Positioning is an essential concept in communication management, public relations, and marketing communication. The process of positioning includes identifying, defining, and managing the perception relevant audiences have of a particular organization, product, person, or idea. Three lines of thought relevant to communication theory have emerged during the last decades: strategic positioning, positioning strategies, and discursive positioning.
In line with the coalition and stakeholder theory of the firm (Freeman 1984), companies can be conceptualized as a “negotiated enactment of stakeholder interests” (Heath 1994, 147). Resulting from this ongoing process is the strategic position of a company in the market and in society. Theories of corporate communication (van Riel & Fombrun 2007; Zerfass 2007) argue that this position has to serve as the starting point for developing communication programs. Strategic positioning thus constructs a frame of reference for public relations and marketing. For example, the website of Merrill Lynch & Co, Inc., states: “Merrill Lynch has positioned itself to be the preeminent global investment bank, wealth management and advisory partner, an essential partner to its client.” This gives a clear orientation for the company’s communication management, which has to identify and facilitate different facets of this position in the minds of customers, prospects, employees, financial journalists, and other relevant stakeholders.
There is also a reverse relation between strategic positioning and communication. Professional communication helps to (re)position the company by gathering information and cultivating relationships (Steyn 2007), which might foster business routines (motivating employees, influencing customers’ preferences, securing the license to operate) and build immaterial capital (reputation, brands, trust, legitimacy). The need for integrating communication programs and positioning goals stimulates the development of management tools like corporate communication scorecards, which try to map those interdependencies.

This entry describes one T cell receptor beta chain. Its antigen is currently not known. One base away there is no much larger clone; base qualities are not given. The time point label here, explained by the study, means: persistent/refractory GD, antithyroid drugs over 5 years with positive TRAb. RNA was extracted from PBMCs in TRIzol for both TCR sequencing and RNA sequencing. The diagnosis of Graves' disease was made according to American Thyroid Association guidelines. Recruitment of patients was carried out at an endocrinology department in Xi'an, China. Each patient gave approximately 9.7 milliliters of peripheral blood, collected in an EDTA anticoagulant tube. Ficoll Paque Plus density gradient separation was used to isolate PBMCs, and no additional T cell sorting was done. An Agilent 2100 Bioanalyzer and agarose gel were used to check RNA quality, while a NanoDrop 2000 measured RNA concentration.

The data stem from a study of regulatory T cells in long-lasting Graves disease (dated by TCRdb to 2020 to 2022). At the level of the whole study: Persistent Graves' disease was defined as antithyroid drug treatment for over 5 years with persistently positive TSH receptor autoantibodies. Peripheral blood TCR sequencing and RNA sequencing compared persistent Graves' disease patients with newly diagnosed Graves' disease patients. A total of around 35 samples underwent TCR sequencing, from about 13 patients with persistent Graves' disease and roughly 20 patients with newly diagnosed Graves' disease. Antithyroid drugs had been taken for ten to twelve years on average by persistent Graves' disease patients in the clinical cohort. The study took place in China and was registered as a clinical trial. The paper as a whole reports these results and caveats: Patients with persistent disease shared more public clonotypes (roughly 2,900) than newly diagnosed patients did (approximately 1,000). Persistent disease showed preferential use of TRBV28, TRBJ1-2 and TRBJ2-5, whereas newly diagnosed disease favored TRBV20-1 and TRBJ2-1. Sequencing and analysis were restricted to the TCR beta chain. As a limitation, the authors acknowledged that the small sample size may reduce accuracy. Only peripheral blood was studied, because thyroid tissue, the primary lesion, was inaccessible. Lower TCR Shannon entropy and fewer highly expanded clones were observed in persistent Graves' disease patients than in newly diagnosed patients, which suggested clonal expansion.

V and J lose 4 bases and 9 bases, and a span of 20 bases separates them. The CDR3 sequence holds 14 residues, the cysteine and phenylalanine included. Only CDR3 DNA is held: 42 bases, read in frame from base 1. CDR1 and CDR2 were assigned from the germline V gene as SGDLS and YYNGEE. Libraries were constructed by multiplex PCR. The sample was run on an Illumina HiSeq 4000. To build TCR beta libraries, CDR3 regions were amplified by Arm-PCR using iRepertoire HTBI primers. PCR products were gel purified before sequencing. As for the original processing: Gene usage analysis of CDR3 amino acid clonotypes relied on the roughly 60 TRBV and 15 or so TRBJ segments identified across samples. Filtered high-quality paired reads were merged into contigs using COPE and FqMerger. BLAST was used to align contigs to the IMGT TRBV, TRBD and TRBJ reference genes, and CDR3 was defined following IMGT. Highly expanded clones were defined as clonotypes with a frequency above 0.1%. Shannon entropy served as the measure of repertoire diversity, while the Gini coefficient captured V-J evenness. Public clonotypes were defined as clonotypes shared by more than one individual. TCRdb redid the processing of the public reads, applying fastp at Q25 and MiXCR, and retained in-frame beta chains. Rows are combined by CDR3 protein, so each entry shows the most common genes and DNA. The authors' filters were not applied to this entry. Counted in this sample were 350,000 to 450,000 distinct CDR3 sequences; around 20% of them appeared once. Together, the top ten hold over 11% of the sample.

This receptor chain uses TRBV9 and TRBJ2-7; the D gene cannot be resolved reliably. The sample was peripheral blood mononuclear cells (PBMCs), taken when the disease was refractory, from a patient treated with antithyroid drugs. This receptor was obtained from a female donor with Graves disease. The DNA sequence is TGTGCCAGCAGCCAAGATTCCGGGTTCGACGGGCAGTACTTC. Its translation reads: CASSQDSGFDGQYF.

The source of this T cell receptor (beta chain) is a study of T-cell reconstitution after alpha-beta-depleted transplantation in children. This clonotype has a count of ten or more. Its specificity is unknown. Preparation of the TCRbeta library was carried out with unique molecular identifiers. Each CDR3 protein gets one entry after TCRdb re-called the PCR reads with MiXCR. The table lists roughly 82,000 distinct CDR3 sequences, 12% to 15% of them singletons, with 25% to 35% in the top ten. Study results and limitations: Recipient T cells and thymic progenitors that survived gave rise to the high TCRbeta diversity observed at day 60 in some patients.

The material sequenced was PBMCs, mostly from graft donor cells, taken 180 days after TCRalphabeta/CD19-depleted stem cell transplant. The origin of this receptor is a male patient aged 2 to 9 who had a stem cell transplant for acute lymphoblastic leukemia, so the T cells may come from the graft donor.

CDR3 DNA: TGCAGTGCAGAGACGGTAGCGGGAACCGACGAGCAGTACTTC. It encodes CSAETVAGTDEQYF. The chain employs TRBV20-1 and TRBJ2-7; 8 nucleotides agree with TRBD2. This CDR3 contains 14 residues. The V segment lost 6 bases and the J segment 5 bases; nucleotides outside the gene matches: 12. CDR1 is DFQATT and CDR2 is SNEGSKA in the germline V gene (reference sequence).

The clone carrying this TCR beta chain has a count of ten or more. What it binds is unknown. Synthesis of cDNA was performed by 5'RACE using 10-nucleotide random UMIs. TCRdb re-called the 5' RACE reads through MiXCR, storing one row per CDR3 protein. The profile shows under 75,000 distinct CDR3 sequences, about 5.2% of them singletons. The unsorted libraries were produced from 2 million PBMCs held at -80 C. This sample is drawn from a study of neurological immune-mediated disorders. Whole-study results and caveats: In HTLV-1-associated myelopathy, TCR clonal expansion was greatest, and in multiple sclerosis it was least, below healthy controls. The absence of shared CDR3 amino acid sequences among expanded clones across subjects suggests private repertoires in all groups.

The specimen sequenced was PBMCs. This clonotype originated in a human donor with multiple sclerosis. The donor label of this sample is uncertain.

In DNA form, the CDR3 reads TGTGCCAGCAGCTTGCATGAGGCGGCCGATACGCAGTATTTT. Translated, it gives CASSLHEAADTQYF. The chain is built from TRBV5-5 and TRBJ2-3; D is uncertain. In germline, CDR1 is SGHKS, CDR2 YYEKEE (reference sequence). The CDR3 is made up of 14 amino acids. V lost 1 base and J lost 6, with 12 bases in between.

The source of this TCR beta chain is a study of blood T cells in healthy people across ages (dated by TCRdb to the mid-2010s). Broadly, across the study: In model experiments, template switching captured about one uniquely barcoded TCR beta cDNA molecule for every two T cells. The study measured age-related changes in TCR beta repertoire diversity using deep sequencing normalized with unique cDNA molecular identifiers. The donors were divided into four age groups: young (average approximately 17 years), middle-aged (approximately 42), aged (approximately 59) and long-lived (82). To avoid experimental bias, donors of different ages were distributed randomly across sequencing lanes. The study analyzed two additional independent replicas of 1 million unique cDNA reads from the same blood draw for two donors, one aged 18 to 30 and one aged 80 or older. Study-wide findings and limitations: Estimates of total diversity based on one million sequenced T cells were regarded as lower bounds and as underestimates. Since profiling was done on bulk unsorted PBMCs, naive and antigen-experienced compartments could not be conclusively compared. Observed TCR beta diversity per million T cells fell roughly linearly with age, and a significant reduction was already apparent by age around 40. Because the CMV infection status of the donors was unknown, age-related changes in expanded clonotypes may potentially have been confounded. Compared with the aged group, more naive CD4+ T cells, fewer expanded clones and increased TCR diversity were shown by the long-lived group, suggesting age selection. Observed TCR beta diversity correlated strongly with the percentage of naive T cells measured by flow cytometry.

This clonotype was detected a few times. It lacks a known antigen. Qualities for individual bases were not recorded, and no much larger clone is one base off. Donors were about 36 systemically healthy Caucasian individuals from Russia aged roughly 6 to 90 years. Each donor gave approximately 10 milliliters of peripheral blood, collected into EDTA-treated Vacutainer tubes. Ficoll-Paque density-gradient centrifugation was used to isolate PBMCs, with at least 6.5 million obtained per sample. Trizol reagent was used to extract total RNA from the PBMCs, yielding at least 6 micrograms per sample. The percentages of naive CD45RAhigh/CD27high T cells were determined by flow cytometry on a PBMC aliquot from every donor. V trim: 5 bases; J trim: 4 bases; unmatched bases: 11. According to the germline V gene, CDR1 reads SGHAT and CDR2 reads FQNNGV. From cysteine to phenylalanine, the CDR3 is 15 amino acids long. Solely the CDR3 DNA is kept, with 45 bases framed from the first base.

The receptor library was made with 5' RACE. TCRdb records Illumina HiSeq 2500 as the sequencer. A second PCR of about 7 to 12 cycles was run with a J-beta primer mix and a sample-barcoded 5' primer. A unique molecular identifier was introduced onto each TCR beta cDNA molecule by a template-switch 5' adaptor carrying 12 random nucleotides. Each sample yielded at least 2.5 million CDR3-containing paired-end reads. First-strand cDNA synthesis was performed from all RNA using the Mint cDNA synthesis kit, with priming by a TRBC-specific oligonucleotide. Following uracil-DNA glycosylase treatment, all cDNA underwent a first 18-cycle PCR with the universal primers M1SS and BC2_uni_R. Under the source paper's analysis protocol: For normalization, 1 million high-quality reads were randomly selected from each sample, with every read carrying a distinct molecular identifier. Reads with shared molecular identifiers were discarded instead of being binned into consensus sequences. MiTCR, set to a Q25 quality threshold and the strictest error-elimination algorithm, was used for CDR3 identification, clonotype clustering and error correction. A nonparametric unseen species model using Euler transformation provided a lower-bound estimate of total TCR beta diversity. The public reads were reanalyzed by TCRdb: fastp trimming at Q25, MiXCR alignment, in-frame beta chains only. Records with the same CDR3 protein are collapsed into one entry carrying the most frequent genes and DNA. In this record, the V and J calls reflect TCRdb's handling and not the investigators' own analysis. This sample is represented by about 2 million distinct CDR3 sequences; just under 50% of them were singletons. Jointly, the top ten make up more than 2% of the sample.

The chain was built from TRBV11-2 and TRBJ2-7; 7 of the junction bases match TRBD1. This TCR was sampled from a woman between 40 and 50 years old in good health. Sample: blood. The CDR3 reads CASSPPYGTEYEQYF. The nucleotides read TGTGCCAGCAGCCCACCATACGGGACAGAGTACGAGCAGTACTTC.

The second area of discussion is positioning strategies. Within marketing theory, the term “positioning” was coined by Jack Trout (1969) in a journal article. He expanded and deepened the concept together with Al Ries. Their popular book Positioning: The battle for your mind (Ries & Trout 1981) defines positioning as the ownership of a concept or word in the (potential) customer’s mind, relative to the position of the company’s competitors. In this narrow sense, positioning is part of the management process that plans, implements, and evaluates public relations and marketing strategies. Positioning begins with identifying the cognitive structures stakeholders use to define a product or service.
For example, automobiles are conceptualized as sportive, luxurious, reliable, powerful, safe, stylish, or comfortable. In a second step, companies have to concentrate on an auspicious segment and make people think that its own products or services are the best within this area. By doing so, Mercedes has succeeded in occupying the position “luxury and reliability” for decades. Volvo was the first to claim the category “safe car” with great success, but partly lost this position to Renault at the beginning of the twenty-first century. In a third step, communication measures have to be oriented toward the positioning goal. For example, Mercedes concentrates the majority of its advertisements and press campaigns on attributes that sustain its traditional perception. Renault, in contrast, implemented its new positioning strategy by visualizing the safety of its automobiles in a series of commercials and referring extensively to the high level of quality standards reached by its automobiles in media relations.